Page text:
(AP Photo/NASA TV)
In this image made from NASA TV, the Hubble Space Telescope is seen, Wednesday, May 13, 2009. Astronaut Megan McArthur caught the school bus-sized telescope with the space shuttle's robot arm while orbiting 350 miles above Earth Wednesday, setting the stage for five days of formidable spacewalking repairs.
It was like a delicate handshake in space -- all while traveling 5 miles per second or about 85 football fields. This afternoon astronauts aboard Atlantis used the robotic arm of the shuttle to grab on to the Hubble space telescope (orbiting at about 350 statute miles) and move it into the payload bay. It's the first time anyone has seen Hubble up close since the last servicing mission in 2002. Tomorrow begins the first of five complex (and risky) spacewalks to install a powerful new camera and fresh batteries. We'll have the day's images and dramatic video tonight on the CBS Evening News with Katie Couric.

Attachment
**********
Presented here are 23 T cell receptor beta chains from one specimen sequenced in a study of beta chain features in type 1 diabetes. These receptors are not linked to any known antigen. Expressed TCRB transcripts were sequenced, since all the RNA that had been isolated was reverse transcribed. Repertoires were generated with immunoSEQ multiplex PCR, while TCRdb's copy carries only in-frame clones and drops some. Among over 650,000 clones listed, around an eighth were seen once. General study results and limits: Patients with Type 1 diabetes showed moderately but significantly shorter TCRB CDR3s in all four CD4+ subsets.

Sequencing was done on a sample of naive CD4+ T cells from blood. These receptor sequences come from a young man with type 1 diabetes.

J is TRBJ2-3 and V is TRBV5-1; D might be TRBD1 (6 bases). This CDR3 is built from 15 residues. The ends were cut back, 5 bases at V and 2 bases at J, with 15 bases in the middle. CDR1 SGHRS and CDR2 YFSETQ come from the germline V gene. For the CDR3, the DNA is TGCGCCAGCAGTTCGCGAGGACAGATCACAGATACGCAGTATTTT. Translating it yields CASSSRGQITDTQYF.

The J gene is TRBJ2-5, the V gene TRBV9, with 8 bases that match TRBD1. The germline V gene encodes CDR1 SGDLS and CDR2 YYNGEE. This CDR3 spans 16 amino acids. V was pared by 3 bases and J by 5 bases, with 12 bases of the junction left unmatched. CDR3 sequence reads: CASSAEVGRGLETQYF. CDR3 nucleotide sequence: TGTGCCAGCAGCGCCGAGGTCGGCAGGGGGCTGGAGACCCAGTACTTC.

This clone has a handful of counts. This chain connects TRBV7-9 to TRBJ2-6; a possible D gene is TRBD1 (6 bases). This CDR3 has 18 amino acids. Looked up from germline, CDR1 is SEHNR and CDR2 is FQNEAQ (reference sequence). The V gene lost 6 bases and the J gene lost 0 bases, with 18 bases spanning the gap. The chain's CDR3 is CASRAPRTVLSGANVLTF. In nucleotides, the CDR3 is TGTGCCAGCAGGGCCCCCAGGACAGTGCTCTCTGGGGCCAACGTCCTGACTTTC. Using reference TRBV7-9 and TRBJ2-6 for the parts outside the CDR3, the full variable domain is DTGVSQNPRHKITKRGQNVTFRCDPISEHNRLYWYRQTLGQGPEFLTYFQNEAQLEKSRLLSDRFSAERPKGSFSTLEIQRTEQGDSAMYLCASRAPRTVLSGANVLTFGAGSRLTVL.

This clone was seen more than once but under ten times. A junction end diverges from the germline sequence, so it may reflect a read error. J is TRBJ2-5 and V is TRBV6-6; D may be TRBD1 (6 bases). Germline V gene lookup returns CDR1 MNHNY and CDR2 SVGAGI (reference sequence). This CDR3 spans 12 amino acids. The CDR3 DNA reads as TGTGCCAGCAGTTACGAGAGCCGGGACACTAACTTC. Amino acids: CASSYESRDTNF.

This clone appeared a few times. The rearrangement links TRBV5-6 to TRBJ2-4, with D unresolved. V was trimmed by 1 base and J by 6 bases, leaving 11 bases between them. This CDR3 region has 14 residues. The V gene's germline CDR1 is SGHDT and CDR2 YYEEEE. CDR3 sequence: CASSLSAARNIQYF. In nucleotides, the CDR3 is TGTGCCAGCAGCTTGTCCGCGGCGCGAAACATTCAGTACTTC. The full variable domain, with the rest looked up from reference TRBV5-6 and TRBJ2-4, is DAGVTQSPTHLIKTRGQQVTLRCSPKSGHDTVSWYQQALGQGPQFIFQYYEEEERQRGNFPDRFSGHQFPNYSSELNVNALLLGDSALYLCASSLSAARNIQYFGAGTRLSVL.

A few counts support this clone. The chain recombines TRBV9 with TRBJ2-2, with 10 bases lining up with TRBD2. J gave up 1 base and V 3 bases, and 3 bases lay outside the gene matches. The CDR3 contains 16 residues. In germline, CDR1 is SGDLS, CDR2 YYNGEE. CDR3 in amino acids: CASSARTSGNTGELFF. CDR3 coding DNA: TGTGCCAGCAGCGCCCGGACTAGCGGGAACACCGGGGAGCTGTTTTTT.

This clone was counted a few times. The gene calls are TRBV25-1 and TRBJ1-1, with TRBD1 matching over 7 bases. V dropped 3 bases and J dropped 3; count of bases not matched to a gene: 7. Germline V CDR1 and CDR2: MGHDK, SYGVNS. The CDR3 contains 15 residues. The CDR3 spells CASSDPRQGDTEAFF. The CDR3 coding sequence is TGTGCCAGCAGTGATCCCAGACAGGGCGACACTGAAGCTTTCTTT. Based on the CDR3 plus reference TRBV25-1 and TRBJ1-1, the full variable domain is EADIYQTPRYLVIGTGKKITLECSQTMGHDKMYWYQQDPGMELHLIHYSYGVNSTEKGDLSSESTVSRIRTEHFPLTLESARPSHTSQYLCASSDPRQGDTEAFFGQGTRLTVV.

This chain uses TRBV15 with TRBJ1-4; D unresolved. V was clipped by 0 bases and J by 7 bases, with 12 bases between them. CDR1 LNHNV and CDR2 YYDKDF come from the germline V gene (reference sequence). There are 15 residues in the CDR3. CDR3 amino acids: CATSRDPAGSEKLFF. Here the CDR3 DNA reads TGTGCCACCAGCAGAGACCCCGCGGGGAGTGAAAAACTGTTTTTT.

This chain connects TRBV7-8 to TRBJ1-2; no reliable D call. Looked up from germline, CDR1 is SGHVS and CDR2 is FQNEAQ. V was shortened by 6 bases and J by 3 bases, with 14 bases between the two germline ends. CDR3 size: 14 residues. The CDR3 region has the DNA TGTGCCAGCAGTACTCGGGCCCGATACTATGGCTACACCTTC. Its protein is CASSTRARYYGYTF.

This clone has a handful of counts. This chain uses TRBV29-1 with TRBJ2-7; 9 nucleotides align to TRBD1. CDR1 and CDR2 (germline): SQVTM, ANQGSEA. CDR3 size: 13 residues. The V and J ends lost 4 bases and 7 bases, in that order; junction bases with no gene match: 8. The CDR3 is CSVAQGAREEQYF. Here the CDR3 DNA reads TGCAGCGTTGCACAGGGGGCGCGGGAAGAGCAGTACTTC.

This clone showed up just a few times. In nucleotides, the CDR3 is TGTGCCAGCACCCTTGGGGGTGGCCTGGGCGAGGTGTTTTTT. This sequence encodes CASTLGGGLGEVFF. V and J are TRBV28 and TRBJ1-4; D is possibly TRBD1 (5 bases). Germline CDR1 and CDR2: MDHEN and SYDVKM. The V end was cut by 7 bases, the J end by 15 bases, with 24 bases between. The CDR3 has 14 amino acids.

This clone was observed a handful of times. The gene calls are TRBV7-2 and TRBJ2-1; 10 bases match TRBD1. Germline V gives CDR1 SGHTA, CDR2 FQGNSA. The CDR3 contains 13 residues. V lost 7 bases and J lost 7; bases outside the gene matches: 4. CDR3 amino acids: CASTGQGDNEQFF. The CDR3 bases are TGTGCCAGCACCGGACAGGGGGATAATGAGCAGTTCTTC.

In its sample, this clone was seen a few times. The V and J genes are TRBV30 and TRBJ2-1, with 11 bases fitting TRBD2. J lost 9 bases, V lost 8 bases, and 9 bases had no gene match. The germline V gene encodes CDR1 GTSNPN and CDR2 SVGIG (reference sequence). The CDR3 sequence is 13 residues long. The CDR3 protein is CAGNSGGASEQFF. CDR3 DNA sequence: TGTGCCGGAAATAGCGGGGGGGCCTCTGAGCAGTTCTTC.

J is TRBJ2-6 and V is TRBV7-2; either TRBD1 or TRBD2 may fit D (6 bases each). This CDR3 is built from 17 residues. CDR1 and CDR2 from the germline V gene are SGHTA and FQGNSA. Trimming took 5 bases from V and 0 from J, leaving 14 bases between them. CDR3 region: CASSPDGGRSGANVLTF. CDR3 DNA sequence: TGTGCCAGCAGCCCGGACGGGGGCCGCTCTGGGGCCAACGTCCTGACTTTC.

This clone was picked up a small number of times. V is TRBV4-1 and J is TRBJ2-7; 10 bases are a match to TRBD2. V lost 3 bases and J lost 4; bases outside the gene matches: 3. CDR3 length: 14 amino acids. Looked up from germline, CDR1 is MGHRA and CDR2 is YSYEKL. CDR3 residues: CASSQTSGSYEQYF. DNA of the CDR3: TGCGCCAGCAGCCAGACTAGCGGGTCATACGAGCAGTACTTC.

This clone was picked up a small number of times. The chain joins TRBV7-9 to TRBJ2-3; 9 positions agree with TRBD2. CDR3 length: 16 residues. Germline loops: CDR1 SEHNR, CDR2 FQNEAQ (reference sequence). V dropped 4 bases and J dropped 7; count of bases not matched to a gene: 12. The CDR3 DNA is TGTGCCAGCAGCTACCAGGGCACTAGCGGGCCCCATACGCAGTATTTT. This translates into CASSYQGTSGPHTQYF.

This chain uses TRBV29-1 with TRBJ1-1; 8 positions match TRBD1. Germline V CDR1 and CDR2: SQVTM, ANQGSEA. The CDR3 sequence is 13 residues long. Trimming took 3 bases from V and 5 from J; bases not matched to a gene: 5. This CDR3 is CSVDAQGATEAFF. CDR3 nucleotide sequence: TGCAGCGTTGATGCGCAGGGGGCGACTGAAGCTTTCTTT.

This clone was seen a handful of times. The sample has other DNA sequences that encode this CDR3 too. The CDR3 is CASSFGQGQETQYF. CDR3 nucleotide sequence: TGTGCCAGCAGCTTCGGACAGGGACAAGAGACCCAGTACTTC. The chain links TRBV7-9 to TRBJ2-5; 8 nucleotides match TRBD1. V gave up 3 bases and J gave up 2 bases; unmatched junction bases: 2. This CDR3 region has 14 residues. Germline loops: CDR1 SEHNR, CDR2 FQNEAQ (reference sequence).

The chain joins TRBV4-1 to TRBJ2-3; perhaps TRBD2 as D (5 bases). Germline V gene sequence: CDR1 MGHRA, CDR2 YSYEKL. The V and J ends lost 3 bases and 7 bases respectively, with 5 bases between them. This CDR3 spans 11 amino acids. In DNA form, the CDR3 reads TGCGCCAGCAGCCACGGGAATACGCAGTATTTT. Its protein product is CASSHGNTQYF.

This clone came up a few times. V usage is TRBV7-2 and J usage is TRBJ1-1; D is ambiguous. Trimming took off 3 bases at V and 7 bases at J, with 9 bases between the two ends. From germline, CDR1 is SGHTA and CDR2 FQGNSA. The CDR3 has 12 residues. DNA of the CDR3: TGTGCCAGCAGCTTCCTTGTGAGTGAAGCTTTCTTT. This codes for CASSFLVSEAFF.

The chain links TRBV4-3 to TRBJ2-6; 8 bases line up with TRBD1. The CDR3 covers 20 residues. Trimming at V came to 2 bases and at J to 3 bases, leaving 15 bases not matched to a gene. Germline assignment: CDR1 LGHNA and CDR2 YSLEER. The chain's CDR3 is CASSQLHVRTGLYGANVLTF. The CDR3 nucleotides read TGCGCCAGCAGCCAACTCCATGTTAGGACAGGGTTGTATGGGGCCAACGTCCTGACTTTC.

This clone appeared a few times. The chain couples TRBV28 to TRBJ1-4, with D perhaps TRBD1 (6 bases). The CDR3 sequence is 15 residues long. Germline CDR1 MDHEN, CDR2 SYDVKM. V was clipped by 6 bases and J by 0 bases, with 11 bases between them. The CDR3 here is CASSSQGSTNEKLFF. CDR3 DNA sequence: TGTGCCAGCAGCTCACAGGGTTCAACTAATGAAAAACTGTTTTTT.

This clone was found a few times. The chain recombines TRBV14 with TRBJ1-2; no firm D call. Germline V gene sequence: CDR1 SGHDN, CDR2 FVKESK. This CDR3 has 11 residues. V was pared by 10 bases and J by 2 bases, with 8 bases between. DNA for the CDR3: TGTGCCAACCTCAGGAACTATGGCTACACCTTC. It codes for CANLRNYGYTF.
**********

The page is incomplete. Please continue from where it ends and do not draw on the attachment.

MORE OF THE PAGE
It's actually been a busy space week, as we broadcasted a live webcast during Monday's launch from Kennedy Space Center. And I'll be heading to Johnson Space Center tonight after the broadcast for a story about the spacewalks on tomorrow's Early Show. With the future of U.S. manned space flights really up in the air beyond the shuttle missions (just eight remaining), this trek to breathe new life into Hubble as it studies the origins of the universe is a biggie. It may be the last big U.S. manned space flight for many years. We'll stay on top of it and I hope you'll be watching. I know I can barely take my eyes off the stunning pictures – both the grappling of the telescope itself and its stellar photos.
In the meantime, stay connected.